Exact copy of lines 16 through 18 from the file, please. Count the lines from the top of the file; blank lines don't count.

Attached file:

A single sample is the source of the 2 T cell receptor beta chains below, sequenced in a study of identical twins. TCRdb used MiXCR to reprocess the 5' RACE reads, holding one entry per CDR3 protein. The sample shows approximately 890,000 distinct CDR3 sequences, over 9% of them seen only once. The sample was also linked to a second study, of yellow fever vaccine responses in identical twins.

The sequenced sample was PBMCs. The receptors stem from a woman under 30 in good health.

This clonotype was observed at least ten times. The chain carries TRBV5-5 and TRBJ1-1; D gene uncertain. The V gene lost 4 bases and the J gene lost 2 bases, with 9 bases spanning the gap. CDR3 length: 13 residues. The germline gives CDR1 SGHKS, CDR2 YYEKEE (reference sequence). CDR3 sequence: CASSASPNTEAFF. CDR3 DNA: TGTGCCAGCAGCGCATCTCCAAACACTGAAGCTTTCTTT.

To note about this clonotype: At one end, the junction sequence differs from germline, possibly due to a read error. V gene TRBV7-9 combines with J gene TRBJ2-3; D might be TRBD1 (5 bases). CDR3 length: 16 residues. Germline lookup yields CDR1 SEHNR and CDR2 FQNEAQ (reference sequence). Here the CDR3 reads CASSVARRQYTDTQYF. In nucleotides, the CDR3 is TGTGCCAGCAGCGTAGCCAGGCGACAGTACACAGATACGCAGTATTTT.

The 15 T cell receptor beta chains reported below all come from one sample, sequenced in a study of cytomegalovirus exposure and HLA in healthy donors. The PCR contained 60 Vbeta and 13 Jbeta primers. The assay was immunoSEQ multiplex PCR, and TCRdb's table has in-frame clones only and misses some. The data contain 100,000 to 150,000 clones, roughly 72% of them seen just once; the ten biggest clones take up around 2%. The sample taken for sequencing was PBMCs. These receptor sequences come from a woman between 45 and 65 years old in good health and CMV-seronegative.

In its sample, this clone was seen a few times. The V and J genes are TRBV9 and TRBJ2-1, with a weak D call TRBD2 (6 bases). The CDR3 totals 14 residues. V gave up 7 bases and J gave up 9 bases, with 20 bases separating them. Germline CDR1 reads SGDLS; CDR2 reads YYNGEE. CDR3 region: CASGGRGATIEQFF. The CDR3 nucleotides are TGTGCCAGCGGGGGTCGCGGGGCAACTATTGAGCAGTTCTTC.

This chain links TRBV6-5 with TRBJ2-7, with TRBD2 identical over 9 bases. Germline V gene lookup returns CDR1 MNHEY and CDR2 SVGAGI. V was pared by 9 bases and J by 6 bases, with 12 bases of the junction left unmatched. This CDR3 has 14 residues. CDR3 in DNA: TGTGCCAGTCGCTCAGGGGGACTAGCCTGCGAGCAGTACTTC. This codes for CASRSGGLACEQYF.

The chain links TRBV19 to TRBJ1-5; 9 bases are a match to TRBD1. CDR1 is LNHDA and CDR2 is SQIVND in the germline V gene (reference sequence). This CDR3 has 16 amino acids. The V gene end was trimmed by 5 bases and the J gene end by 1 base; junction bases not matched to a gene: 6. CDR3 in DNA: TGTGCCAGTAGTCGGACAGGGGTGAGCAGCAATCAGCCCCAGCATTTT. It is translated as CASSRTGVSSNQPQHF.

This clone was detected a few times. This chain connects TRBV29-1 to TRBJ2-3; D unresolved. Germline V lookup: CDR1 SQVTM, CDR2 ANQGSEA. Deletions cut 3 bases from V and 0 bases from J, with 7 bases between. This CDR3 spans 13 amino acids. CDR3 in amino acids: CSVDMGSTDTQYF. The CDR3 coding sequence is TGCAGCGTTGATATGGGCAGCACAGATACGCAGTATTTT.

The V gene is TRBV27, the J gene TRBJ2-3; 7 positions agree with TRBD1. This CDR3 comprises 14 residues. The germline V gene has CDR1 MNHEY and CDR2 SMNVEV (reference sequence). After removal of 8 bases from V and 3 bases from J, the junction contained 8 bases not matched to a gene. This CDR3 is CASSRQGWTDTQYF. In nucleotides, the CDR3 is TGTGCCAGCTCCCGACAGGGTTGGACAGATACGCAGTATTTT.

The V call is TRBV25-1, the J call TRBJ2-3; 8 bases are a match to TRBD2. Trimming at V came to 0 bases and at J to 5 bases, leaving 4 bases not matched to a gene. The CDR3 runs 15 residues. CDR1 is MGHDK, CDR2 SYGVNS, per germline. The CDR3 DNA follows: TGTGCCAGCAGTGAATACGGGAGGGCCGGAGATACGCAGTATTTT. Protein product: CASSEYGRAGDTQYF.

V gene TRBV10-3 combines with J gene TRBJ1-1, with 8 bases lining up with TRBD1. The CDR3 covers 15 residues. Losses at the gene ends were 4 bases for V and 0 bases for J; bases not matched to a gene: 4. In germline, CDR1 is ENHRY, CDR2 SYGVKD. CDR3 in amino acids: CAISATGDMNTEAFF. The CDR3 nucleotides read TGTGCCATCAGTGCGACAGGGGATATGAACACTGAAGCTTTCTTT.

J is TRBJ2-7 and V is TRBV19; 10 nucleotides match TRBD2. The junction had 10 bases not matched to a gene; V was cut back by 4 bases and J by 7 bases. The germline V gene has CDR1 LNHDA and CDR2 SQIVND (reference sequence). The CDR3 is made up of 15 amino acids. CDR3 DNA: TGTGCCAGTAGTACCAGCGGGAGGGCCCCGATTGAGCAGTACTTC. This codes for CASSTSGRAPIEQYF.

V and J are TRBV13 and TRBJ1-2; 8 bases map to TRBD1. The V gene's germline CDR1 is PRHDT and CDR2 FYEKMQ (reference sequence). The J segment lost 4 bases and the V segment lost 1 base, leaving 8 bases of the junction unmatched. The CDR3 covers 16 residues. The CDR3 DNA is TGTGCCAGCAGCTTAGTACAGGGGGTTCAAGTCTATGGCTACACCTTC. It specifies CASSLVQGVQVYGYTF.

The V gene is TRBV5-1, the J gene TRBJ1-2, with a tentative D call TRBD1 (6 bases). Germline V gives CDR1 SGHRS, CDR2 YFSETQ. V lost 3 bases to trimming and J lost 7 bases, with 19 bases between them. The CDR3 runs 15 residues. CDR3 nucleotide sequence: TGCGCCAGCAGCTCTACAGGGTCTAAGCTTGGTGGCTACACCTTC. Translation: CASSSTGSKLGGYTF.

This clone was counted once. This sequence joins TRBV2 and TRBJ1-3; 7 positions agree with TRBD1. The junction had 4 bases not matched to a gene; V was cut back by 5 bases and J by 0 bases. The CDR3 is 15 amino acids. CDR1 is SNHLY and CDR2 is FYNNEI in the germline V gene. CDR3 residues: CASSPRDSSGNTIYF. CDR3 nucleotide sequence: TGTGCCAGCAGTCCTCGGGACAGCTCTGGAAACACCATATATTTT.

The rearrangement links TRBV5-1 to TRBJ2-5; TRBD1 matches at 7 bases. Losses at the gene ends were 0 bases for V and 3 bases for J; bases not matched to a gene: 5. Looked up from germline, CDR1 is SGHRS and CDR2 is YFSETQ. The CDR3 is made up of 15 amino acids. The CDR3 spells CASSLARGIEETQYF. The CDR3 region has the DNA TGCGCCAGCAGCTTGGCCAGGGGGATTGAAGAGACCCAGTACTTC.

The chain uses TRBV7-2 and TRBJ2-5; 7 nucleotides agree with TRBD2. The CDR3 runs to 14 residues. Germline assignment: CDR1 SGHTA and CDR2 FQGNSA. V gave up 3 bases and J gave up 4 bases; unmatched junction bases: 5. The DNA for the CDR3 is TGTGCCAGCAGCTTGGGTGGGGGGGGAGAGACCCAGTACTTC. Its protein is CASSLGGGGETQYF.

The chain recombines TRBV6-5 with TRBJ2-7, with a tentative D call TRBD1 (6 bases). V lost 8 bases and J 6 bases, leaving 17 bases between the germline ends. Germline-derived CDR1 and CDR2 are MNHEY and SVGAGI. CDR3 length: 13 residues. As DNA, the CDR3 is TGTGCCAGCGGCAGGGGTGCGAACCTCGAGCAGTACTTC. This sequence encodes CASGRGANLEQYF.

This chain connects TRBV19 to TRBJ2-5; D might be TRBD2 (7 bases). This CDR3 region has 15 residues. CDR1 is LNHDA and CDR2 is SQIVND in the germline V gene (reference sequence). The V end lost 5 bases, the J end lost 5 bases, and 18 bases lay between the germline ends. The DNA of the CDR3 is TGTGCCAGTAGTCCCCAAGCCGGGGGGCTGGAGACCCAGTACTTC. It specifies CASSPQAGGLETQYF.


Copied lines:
This clone was counted once. This sequence joins TRBV2 and TRBJ1-3; 7 positions agree with TRBD1. The junction had 4 bases not matched to a gene; V was cut back by 5 bases and J by 0 bases. The CDR3 is 15 amino acids. CDR1 is SNHLY and CDR2 is FYNNEI in the germline V gene. CDR3 residues: CASSPRDSSGNTIYF. CDR3 nucleotide sequence: TGTGCCAGCAGTCCTCGGGACAGCTCTGGAAACACCATATATTTT.

The rearrangement links TRBV5-1 to TRBJ2-5; TRBD1 matches at 7 bases. Losses at the gene ends were 0 bases for V and 3 bases for J; bases not matched to a gene: 5. Looked up from germline, CDR1 is SGHRS and CDR2 is YFSETQ. The CDR3 is made up of 15 amino acids. The CDR3 spells CASSLARGIEETQYF. The CDR3 region has the DNA TGCGCCAGCAGCTTGGCCAGGGGGATTGAAGAGACCCAGTACTTC.

The chain uses TRBV7-2 and TRBJ2-5; 7 nucleotides agree with TRBD2. The CDR3 runs to 14 residues. Germline assignment: CDR1 SGHTA and CDR2 FQGNSA. V gave up 3 bases and J gave up 4 bases; unmatched junction bases: 5. The DNA for the CDR3 is TGTGCCAGCAGCTTGGGTGGGGGGGGAGAGACCCAGTACTTC. Its protein is CASSLGGGGETQYF.